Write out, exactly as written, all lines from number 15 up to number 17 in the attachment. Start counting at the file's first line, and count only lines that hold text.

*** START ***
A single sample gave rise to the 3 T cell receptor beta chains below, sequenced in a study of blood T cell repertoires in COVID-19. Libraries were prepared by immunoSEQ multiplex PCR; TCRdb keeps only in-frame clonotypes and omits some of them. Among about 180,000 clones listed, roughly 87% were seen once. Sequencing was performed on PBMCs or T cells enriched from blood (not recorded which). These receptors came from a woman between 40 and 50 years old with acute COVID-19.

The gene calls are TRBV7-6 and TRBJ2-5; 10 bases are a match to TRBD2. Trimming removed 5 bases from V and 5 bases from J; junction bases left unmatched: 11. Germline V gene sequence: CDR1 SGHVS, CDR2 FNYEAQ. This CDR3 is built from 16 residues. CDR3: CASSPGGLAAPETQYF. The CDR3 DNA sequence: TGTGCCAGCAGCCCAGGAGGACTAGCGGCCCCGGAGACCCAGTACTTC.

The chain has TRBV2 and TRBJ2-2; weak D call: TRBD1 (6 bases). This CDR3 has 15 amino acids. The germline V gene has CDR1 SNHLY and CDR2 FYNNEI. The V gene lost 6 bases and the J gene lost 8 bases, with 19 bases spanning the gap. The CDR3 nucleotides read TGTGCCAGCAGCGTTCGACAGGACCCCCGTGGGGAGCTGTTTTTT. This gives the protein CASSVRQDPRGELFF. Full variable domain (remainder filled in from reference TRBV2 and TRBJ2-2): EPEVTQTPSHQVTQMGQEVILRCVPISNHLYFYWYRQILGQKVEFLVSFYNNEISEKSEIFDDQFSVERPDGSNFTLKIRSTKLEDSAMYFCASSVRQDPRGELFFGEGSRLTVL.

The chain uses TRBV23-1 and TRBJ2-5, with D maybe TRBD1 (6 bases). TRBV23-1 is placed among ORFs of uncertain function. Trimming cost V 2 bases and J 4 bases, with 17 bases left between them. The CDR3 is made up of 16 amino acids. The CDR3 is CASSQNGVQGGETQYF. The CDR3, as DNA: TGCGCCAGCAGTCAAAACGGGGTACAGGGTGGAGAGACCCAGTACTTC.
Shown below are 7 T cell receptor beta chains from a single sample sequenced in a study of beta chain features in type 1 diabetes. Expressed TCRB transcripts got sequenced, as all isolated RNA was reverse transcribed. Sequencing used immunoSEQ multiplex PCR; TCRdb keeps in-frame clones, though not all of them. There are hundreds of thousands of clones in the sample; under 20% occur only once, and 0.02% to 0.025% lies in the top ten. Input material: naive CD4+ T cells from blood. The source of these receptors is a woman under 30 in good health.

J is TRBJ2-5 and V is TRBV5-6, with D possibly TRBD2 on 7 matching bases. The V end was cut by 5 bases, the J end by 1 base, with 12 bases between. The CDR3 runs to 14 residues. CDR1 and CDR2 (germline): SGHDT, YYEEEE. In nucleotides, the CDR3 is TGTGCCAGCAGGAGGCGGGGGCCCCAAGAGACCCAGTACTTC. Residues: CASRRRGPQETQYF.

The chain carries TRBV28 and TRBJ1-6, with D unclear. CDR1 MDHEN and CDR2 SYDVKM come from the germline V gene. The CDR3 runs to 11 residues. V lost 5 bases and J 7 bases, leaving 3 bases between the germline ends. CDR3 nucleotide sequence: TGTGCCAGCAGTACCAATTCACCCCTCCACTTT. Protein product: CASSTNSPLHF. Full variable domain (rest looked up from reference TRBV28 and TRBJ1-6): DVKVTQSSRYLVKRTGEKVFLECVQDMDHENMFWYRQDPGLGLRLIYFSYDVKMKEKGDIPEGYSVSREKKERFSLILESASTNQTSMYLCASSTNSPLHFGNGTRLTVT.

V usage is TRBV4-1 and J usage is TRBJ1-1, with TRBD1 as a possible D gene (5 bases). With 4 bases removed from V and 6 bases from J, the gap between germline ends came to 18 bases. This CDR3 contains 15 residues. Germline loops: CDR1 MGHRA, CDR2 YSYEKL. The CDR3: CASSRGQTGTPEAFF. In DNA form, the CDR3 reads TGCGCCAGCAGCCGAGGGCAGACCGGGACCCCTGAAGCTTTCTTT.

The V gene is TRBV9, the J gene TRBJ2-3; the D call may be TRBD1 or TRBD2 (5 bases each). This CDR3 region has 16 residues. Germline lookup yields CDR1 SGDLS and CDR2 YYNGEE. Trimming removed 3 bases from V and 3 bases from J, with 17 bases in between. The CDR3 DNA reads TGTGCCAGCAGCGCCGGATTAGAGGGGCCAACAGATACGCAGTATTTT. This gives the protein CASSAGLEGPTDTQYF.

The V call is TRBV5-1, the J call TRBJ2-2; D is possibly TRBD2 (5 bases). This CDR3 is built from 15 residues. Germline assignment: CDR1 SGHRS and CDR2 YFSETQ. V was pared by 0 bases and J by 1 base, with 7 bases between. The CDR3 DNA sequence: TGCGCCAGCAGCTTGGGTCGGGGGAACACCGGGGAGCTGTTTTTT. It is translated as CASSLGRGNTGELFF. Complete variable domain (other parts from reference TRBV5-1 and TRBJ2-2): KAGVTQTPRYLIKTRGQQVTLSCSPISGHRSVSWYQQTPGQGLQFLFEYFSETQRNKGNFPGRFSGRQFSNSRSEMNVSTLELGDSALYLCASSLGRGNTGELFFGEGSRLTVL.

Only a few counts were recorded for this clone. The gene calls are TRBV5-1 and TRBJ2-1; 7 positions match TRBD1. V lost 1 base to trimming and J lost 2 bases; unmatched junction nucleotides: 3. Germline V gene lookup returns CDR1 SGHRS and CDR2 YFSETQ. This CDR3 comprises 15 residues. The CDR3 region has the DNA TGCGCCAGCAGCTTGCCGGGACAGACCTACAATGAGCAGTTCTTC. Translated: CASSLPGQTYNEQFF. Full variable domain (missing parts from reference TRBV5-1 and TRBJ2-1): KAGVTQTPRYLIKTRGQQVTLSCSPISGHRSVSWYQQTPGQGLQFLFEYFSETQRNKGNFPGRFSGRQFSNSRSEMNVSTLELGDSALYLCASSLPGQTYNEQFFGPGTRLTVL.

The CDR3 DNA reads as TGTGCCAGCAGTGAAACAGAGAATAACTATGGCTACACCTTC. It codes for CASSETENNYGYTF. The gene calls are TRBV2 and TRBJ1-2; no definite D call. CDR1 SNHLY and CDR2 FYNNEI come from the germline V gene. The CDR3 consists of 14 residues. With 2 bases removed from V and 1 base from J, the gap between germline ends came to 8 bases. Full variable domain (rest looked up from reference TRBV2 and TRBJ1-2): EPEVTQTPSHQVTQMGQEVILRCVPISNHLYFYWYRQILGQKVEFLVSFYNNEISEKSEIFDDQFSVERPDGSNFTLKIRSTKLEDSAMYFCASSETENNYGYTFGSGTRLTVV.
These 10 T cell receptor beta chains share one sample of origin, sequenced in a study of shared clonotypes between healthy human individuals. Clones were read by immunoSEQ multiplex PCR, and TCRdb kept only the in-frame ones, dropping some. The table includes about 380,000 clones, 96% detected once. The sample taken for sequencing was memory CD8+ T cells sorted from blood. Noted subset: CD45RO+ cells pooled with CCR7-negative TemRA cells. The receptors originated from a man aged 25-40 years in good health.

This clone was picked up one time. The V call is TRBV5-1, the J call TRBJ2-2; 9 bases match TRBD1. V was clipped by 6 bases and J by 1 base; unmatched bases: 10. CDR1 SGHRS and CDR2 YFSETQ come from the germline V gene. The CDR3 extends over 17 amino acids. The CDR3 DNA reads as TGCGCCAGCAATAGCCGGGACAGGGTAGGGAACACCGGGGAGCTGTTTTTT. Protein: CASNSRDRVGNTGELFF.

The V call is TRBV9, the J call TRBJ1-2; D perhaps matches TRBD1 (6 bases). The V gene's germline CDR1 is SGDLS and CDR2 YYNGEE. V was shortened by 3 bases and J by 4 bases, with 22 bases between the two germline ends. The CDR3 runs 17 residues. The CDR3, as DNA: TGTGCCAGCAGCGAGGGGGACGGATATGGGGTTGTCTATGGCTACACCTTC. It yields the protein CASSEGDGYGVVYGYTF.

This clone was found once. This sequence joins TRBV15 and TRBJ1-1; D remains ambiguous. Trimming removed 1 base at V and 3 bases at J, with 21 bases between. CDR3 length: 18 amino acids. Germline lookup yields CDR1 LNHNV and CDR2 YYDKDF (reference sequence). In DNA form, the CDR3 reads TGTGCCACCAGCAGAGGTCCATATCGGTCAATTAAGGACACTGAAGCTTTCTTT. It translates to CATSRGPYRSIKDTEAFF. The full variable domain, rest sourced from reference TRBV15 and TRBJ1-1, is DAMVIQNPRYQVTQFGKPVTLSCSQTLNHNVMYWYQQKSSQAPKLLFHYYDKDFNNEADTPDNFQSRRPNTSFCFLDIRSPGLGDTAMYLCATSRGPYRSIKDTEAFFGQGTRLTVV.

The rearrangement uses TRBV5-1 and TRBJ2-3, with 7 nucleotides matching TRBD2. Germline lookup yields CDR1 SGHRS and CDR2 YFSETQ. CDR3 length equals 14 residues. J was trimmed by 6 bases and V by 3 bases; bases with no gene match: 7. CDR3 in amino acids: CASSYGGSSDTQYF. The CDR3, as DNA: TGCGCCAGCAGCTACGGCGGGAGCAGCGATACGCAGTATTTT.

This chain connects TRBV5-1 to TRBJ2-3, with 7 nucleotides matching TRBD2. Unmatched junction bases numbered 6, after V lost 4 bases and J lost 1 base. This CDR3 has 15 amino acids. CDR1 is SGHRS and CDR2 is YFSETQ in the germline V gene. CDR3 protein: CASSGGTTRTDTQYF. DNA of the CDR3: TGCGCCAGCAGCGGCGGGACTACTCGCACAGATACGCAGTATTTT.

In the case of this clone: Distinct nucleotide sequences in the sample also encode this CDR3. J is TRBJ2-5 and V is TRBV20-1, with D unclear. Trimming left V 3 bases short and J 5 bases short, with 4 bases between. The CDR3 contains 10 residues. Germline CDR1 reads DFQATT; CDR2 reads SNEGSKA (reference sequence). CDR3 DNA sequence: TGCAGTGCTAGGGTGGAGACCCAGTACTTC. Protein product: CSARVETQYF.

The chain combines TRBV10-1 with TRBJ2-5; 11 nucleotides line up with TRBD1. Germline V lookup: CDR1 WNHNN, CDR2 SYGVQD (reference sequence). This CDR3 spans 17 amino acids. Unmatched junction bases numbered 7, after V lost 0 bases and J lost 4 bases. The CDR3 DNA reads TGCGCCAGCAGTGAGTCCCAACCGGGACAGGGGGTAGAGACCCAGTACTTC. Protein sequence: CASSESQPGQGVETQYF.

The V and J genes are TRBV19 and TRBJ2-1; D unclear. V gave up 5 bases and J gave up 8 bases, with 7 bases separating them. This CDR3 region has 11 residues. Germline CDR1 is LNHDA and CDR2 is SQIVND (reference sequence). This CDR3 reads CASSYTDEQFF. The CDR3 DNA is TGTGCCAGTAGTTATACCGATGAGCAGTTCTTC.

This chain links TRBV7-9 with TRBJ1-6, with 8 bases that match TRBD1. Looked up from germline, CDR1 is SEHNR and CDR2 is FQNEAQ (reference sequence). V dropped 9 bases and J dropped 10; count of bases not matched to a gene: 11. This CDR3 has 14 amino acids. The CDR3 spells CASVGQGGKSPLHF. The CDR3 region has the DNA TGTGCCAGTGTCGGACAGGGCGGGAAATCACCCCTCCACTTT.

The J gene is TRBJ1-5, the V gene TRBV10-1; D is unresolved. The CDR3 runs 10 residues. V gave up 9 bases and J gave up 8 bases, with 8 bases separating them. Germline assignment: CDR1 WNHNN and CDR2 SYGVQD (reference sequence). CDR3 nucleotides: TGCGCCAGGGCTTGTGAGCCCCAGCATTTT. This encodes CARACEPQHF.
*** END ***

The V call is TRBV9, the J call TRBJ1-2; D perhaps matches TRBD1 (6 bases). The V gene's germline CDR1 is SGDLS and CDR2 YYNGEE. V was shortened by 3 bases and J by 4 bases, with 22 bases between the two germline ends. The CDR3 runs 17 residues. The CDR3, as DNA: TGTGCCAGCAGCGAGGGGGACGGATATGGGGTTGTCTATGGCTACACCTTC. It yields the protein CASSEGDGYGVVYGYTF.

This clone was found once. This sequence joins TRBV15 and TRBJ1-1; D remains ambiguous. Trimming removed 1 base at V and 3 bases at J, with 21 bases between. CDR3 length: 18 amino acids. Germline lookup yields CDR1 LNHNV and CDR2 YYDKDF (reference sequence). In DNA form, the CDR3 reads TGTGCCACCAGCAGAGGTCCATATCGGTCAATTAAGGACACTGAAGCTTTCTTT. It translates to CATSRGPYRSIKDTEAFF. The full variable domain, rest sourced from reference TRBV15 and TRBJ1-1, is DAMVIQNPRYQVTQFGKPVTLSCSQTLNHNVMYWYQQKSSQAPKLLFHYYDKDFNNEADTPDNFQSRRPNTSFCFLDIRSPGLGDTAMYLCATSRGPYRSIKDTEAFFGQGTRLTVV.

The rearrangement uses TRBV5-1 and TRBJ2-3, with 7 nucleotides matching TRBD2. Germline lookup yields CDR1 SGHRS and CDR2 YFSETQ. CDR3 length equals 14 residues. J was trimmed by 6 bases and V by 3 bases; bases with no gene match: 7. CDR3 in amino acids: CASSYGGSSDTQYF. The CDR3, as DNA: TGCGCCAGCAGCTACGGCGGGAGCAGCGATACGCAGTATTTT.